Writers’ Shortcut to Success: Secrets Revealed!

According to my publicity, I’m an Edgar Award winner, and a New York Times best selling author. My books have been translated into six languages, one of which I speak with a fair degree of fluency.  This means that I get emails asking me to validate would-be writers’ preconceptions about writing and publishing.  If those preconceptions are true, I validate them. If they are delusional crap, which is often the case, I write blogs such as the one you’re reading right now.

As I’ve been a professional writer longer than most of my readers have been alive, allow me to share the BIG SECRET.  Get ready. I’m going to save you years of anguish, resentments and dismay. All your favorite authors write crap. All of them, without exception, crank out garbage.  If you doubt me, ask them. They will, if honest, tell you the same thing. You, of course, never see the garbage, because it gets deleted, revised, tossed our or remains forever unpublished.  Oh, there are exceptions. Not exceptions to writing crap; sometimes the crap gets published on the strength of past work, or contract obligation.  

Sometimes your favorite authors can’t tell crap from non-crap.  They sit and stare at their work and say to themselves, “this may not be crap.” Sometimes they are right.  Mostly, it’s crap.

Obviously, we want to write well. We are driven to write. We love it. It is our joy, our vocation and our avocation.  If I’m not writing, I feel guilty. When I write crap,  the only consolation is knowing that somewhere out there, Elmore Leonard is saying to himself “I’m writing crap!”  Maybe he doesn’t say that often, but he has said it at least once in his life, trust me.

So, is there a “Secret of Success” in the world of writing? YES.  It is simple.  It is a three step process.

1. Knowledge

2. Volition

3. Action.

First, learn how to write. That doesn’t mean learning how to type, or use pen and paper.  You wouldn’t attempt auto repair without studying the topic. You wouldn’t attempt a medical procedure without an education in medicine. IMPORTANT NOTE: When Lawrence Block said that writing fiction was “telling lies for a living,” he didn’t mean that being a liar makes you a novelist.  

Take classes from real teachers and instructors who will teach you the basics of how to write, be it creative writing, technical writing, research writing, grant writing, biographical, historical or whatever. So called “writers groups” are often the blind misleading the sightless. Unless you have a professional at the helm, you have the ill informed advising the ignorant.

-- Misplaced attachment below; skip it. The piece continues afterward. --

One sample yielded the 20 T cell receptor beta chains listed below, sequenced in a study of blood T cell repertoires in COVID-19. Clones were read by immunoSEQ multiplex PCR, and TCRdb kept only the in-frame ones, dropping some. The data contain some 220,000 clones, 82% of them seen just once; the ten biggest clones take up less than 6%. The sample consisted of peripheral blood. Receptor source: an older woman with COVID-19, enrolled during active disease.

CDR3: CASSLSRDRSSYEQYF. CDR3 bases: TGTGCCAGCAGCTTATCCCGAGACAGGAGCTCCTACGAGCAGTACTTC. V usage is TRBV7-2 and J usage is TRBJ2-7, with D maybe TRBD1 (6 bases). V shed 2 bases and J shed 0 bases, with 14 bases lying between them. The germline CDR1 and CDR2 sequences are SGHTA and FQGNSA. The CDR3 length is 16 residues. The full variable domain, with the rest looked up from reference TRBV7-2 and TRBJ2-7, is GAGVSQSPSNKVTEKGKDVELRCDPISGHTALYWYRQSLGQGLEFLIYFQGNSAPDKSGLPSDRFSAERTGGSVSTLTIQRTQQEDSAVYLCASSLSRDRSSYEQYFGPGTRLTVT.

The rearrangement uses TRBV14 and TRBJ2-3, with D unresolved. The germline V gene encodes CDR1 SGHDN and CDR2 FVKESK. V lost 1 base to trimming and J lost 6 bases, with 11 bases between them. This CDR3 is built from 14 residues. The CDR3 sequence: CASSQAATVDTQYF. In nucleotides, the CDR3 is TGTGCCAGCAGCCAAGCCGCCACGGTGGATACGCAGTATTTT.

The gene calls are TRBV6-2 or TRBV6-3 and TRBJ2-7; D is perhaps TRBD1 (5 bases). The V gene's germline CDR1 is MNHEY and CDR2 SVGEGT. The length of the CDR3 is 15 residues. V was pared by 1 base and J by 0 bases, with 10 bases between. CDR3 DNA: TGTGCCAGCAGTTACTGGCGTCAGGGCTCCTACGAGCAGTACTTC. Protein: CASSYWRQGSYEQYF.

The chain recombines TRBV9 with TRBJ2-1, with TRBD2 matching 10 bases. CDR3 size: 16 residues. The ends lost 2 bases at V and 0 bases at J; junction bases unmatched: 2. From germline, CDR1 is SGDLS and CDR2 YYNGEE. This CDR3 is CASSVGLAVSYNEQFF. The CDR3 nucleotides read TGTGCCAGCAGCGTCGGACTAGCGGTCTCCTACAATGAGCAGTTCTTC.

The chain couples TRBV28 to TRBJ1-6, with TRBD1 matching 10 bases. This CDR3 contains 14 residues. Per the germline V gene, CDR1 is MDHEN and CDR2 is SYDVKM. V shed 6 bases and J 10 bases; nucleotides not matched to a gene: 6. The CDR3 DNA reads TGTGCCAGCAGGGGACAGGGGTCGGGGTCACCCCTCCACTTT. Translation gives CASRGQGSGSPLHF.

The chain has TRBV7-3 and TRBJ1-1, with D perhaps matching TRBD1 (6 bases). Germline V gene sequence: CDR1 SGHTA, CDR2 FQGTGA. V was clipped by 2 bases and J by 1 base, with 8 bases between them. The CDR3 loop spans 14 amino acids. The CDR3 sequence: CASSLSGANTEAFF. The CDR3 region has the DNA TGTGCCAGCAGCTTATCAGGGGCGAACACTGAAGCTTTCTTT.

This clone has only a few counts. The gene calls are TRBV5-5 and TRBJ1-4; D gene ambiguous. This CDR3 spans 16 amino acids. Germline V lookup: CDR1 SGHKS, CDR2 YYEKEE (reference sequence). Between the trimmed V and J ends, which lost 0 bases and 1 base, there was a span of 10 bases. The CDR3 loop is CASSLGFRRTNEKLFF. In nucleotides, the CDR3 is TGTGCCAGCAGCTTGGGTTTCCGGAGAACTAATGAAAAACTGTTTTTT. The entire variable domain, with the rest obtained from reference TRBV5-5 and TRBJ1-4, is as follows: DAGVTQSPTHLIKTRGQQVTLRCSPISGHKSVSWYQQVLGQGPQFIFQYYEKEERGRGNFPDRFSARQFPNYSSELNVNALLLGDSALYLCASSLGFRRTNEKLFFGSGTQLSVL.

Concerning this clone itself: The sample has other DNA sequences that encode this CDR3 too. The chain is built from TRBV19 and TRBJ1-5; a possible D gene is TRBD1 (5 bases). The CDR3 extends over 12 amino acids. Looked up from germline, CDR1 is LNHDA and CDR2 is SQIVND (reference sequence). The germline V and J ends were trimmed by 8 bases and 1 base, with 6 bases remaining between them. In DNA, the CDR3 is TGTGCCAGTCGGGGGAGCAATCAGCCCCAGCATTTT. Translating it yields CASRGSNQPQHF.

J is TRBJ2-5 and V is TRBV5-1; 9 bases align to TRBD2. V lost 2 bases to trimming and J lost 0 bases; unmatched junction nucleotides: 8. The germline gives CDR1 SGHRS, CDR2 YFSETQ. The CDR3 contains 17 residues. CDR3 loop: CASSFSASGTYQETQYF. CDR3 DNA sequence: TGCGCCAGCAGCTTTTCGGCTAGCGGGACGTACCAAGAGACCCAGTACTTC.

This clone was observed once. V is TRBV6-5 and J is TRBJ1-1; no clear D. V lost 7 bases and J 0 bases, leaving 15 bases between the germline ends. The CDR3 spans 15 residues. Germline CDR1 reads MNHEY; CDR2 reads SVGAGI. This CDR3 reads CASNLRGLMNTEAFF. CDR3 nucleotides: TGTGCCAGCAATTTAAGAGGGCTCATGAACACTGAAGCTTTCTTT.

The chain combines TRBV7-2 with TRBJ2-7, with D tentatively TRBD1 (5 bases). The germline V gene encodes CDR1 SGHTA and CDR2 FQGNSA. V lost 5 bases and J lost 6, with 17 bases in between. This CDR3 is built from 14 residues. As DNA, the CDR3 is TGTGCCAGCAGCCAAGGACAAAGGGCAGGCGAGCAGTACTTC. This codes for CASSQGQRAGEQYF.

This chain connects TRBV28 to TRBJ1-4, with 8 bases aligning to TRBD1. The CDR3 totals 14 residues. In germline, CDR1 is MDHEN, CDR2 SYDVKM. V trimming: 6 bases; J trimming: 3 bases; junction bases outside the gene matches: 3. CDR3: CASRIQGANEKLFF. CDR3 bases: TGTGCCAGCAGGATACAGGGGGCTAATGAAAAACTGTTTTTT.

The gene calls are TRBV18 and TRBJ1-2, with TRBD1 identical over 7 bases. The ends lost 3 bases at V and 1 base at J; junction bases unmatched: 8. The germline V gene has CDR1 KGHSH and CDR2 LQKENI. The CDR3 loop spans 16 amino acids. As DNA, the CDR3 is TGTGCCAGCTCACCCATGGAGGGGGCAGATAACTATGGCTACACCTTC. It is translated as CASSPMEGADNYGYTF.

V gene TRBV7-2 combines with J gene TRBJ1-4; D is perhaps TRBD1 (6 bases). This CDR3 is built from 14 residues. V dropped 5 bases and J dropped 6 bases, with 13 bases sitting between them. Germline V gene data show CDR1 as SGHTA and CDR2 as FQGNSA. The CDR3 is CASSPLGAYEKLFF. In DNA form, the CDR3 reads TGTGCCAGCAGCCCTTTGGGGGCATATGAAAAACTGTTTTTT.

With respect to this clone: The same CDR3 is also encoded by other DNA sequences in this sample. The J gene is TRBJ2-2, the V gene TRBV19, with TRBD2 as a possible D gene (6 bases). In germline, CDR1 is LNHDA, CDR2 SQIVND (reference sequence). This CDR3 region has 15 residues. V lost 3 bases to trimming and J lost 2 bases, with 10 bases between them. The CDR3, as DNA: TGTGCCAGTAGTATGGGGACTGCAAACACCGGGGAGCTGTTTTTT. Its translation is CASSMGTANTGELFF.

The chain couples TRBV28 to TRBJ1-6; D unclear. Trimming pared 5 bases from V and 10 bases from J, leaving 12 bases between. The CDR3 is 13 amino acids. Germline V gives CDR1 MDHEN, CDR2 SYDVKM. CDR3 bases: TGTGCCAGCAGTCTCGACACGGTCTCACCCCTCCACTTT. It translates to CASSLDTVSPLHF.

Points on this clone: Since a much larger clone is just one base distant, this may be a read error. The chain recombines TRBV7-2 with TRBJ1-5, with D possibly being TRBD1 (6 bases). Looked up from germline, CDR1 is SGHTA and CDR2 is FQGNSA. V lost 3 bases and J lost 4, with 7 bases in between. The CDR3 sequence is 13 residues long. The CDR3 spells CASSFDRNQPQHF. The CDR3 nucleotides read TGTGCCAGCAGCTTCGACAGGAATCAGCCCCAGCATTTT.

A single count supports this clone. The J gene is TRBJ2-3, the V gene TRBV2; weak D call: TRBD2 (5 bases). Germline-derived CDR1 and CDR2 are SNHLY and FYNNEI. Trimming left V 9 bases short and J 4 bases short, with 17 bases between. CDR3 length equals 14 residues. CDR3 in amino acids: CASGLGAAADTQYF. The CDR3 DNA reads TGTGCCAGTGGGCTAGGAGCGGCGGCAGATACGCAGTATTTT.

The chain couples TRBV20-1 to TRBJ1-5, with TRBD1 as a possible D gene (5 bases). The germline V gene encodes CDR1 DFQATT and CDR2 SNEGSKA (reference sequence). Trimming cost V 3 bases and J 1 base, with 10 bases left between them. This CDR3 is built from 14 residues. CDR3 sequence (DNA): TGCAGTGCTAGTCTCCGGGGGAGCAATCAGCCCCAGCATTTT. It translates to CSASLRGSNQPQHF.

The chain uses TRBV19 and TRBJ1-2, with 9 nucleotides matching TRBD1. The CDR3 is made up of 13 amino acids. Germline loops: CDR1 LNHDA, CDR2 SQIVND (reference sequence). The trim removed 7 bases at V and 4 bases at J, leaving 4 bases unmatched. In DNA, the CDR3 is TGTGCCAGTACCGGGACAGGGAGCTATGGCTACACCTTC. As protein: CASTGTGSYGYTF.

Once you  learn how to write, decide to write. Start writing. You will write crap. That’s okay.  You will be still be writing crap in forty years, but you will know it’s crap.

Now, most important: FINISH IT.

When you finish it, it will probably be a big piece of crap.  If so, find out why.  Don’t get stuck trying to defend it. Either fix it or write something else. 

Now, here is the REALLY BIG SECRET OF SUCCESS.  The sooner you start the process, the sooner you will be a real live honest-to-God writer.  The longer you wait, the more you screw around looking for the non-existent Northwest Passage, the farther away you remain from success.   The shortest distance between two points is a straight line. You start at the beginning and you work and work and work and work and then, when you’re done, you work some more. You take advice from your editor, you rework, you revise, you re-structure, and you do it because you love the process of writing. 

You see, that’s the REALLY BIG SECRET about writers.  We are in love.  We are not in love with the idea of being writers, or the idea of being published authors.   What we love is the real life process of writing, and everything that goes with it.  Yes, you will put up with a lot of crap, and produce a lot of crap. But as F. Scott Fitzgerald said to Hermann Melville, "If you can't take the crap, stay off the keyboard."

Leave a Reply

  • (will not be published)

XHTML: You can use these tags: <a href="" title=""> <abbr title=""> <acronym title=""> <b> <blockquote cite=""> <cite> <code> <del datetime=""> <em> <i> <q cite=""> <s> <strike> <strong>